Theresa May will urge European Union to be flexible over Brexit talks


The European Union is bouncing the diplomatic ball back into Britain's court, insisting it is up to the government of Theresa May to take the initiative if it wants to unblocks Brexit negotiations.

Meanwhile, she has so far failed to persuade Brussels to start talks on Britain's future relationship with the European Union, six months after setting a two-year clock ticking on Britain's exit from the bloc.

Brussels says it will not discuss its future relationship with Britain until London agrees to pay its outstanding dues, resolves the fate of EU citizens living in Britain and works out a plan for the future UK-EU land border in Ireland.

Speaking on the Today programme on BBC Radio 4, Mr Jenkin said Britain needed to stand tall and not make further concessions after Theresa May's Florence speech last month.

"Achieving that partnership will require leadership and flexibility, not just from us but from our friends, the 27 nations of the European Union", she will say, according to excerpts of her speech.

"So the ball is entirely in the United Kingdom court for the rest to happen".

"Because what we are seeking is not just the best possible deal for us - but also the best possible deal for our European friends too".

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"By approaching these negotiations in a constructive way - in a spirit of friendship and co-operation and with our sights firmly set on the future - I believe we can prove the doomsayers wrong", she will say.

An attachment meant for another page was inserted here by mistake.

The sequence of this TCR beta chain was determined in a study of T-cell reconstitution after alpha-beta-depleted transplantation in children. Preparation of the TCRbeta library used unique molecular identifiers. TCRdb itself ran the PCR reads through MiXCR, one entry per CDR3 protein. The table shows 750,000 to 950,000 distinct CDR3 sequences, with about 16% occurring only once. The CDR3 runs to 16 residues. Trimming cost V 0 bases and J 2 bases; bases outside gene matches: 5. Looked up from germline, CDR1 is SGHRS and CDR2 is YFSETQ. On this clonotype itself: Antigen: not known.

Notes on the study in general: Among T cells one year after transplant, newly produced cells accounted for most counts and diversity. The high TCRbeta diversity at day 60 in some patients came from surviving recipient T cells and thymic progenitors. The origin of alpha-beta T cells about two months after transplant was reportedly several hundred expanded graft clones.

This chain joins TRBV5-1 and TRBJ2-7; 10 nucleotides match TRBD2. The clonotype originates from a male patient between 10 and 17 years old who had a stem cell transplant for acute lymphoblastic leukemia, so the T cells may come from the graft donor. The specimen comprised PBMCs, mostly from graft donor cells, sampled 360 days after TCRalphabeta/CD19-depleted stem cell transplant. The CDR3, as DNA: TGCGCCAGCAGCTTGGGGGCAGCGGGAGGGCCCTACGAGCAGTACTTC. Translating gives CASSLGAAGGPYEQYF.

Britain's ruling Conservatives barred two of their own lawmakers in the European Parliament after they broke the party whip and voted for a motion demanding London do more to meet EU demands in Brexit talks.

May's office says she will say Monday that "the ball is in their court".

"They're just stringing us along and there comes a point where you've got to dig in and say 'look, if you want to talk, we'll talk but otherwise we're going to get ready to leave".

Asked if May was confident of a breakthrough in the current round of talks, her spokesman said: "The (Florence) speech was meant to create momentum, we believe we are seeing that momentum, but lets see what happens in the next round of talks".

Aides to May have signalled that the prime minister has accepted that her October deadline will not be met despite a speech in Italy last month which attempted to reset the tone of the hard negotiations. I think we have seen that momentum.